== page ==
For reasons that are not entirely clear, Riverside-Brookfield High School has fallen precipitously in the latest Best High Schools rankings published by the magazine U.S. News & World Report. A year after being ranked 24th in the state by the magazine, RBHS did not even make the top 195 schools in the state this year.

In contrast, Lyons Township High School, which serves the southern half of Brookfield, was ranked 17th in the state by U.S. News. But even that news was greeted without a lot of enthusiasm by Scott Eggerding, director of curriculum and instruction at LTHS, who cast a wary eye at this year’s rankings generally.

“We don’t get too excited about national rankings, since they tend to place heavy emphasis on state test scores and AP tests that don’t take into account the whole depth and breadth of the curriculum that we offer,” Eggerding said. “That being said, we are proud of our students and believe we have made strides in offering more rigorous courses to more students, so if the ranking can shine a light on that, then I’ll take it.”

U.S. News uses a four-step system to rank high schools and divides schools into four categories: Gold Medal for the very best schools, Silver Medal, Bronze Medal, and Unranked. 

LTHS was awarded Silver Medal status while RBHS was unranked this year. In all, 195 high schools in Illinois were ranked.

Eggerding noted that several schools that are typically rated as excellent schools in Illinois – including Oak Park and River Forest  and New Trier high school, did not receive numerical state ranks by U.S. News in this latest list. New Trier was listed as receiving Bronze Medal status.

“Many schools that are usually ranked are not in the rankings this year,” Eggerding said.

Northside College Prep, a selective enrollment school, was the top-ranked high school in Illinois by U.S. News. Stevenson High School was ranked sixth in the state and was the highest ranked non-selective enrollment high school in Illinois. 

Former RBHS Science Department chair Troy Gobble is the principal at Stevenson. Gobble was a finalist for the job of principal at RBHS in 2010, but was passed over in favor of Pam Blysma.

RBHS did not pass the first step in the winnowing process which is that students perform better than expected on state-mandated tests, given the socio-economic characteristics of the student population, according to Robert Morse, the chief data strategist at U.S. News & World Report.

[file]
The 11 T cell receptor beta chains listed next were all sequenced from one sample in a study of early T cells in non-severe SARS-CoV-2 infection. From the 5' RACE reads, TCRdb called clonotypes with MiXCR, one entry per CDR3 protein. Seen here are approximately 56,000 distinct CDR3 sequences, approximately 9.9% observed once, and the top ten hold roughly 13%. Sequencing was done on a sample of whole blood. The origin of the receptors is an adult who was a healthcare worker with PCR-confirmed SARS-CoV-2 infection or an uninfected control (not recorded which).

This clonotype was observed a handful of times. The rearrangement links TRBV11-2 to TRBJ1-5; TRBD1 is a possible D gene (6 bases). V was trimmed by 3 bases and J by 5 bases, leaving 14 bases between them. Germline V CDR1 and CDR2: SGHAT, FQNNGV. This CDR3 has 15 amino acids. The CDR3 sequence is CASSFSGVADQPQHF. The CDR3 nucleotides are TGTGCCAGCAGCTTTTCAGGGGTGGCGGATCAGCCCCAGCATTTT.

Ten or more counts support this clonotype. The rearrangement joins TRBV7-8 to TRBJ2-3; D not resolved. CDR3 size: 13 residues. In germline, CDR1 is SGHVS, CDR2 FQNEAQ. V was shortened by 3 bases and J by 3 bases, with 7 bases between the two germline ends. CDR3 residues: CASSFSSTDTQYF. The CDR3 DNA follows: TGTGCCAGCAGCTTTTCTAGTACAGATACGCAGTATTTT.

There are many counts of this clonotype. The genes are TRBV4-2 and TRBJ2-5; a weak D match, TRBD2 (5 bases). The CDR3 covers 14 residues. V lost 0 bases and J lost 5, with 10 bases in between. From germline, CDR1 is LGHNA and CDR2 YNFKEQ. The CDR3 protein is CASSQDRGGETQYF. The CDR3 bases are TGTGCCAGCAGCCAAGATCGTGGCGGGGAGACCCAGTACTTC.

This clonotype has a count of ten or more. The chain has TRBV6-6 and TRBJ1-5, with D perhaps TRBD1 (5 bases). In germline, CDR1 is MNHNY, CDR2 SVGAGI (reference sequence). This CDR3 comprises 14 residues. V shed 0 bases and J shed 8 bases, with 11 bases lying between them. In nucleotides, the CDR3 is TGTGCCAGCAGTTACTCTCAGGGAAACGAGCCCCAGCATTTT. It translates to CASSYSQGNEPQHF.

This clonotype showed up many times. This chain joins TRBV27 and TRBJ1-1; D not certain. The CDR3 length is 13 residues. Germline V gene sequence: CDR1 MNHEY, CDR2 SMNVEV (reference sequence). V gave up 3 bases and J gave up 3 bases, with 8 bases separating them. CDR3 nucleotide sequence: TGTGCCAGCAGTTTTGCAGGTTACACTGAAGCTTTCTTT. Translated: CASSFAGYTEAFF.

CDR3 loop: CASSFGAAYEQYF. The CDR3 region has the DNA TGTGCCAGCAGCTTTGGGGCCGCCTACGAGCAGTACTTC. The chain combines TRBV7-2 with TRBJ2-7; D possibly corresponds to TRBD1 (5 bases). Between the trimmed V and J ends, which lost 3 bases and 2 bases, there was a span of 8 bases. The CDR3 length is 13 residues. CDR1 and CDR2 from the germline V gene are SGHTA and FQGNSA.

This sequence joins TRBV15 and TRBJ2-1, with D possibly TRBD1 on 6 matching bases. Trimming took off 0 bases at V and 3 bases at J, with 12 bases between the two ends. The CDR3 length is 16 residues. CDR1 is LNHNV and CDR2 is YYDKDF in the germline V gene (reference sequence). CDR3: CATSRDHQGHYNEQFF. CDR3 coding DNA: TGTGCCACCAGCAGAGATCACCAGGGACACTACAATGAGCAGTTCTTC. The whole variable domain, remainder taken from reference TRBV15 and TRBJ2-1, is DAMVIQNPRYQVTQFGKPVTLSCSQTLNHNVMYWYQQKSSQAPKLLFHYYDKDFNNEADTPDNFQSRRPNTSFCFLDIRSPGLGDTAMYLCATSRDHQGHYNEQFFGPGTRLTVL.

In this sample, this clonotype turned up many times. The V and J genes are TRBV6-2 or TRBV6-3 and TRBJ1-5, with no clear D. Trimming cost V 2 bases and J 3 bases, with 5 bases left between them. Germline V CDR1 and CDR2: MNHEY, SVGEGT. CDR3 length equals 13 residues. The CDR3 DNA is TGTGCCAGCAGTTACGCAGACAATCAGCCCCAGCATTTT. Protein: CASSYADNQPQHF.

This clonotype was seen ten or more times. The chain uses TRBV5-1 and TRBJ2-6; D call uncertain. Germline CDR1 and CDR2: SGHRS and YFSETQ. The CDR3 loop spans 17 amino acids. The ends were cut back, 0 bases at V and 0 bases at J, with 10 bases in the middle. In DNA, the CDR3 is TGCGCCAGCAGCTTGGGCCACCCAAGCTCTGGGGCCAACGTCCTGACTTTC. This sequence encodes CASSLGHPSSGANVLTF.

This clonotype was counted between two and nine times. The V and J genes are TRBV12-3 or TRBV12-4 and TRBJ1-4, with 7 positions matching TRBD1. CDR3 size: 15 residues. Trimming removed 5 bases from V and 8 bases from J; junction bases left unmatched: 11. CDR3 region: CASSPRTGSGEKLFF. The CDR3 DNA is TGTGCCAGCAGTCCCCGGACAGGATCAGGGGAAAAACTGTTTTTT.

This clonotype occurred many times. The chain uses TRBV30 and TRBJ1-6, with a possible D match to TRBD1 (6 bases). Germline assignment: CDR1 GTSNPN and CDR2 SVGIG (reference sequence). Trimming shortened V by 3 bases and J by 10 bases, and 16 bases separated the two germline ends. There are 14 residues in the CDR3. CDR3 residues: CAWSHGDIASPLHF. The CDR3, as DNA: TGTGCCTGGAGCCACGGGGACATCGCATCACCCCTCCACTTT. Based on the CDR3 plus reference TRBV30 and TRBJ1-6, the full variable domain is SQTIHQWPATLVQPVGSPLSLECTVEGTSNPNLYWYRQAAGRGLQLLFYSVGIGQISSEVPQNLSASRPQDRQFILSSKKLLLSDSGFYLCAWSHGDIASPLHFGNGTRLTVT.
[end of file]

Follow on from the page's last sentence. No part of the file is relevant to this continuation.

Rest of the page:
Last year public high schools in Illinois were mandated by the state to administer the PARCC exam in reading and math. Schools could choose which grade level to test. RBHS chose to give the test to sophomores, while LTHS gave the PARCC exam to freshmen.

This year the PARCC exam was discontinued at the high school level in Illinois, and instead all juniors recently took the SAT exam.

“Next year’s Illinois rankings will still include the PARCC,” Eggerding said. “Then we will be ranked using SAT. I expect there to be lots of movement up and down for schools until we have had two or three years of SAT testing.”

RBHS Principal Kristin Smetana said that many students did not take the PARCC seriously, since it had no bearing on their chances for college admission or on their grades.

“One major criteria of the U.S. News rankings this year is performance on the first administration of PARCC assessment,” Smetana said in an email. “Due to many concerns regarding the validity and reliability of this test, the state discontinued the test after only two years of administering it at the high school level. 

“Therefore, we do not place much weight on the PARCC assessment and continue to look at multiple measures when determining student success and college readiness.”

ACT scores have bounced around a bit at RBHS in recent years. The RBHS Class of 2014 had an average ACT score of 22.5, while the  average composite ACT score for the class of 2015 jumped to 23.5. The average ACT composite score for the Class of 2016 fell to 22.1. 

RBHS actually scored higher than LTHS in U.S. News’s College Readiness index with a score of 58.7 compared to 51.7 for LTHS. 

According to U.S. News, 70 percent of RBHS students took an Advanced Placement exam and 77 percent of RBHS’ AP test takers earned a passing score. 

At LTHS, which has a more selective AP program, 56 percent of students took an AP class and 90 percent of those AP test takers earned a passing score.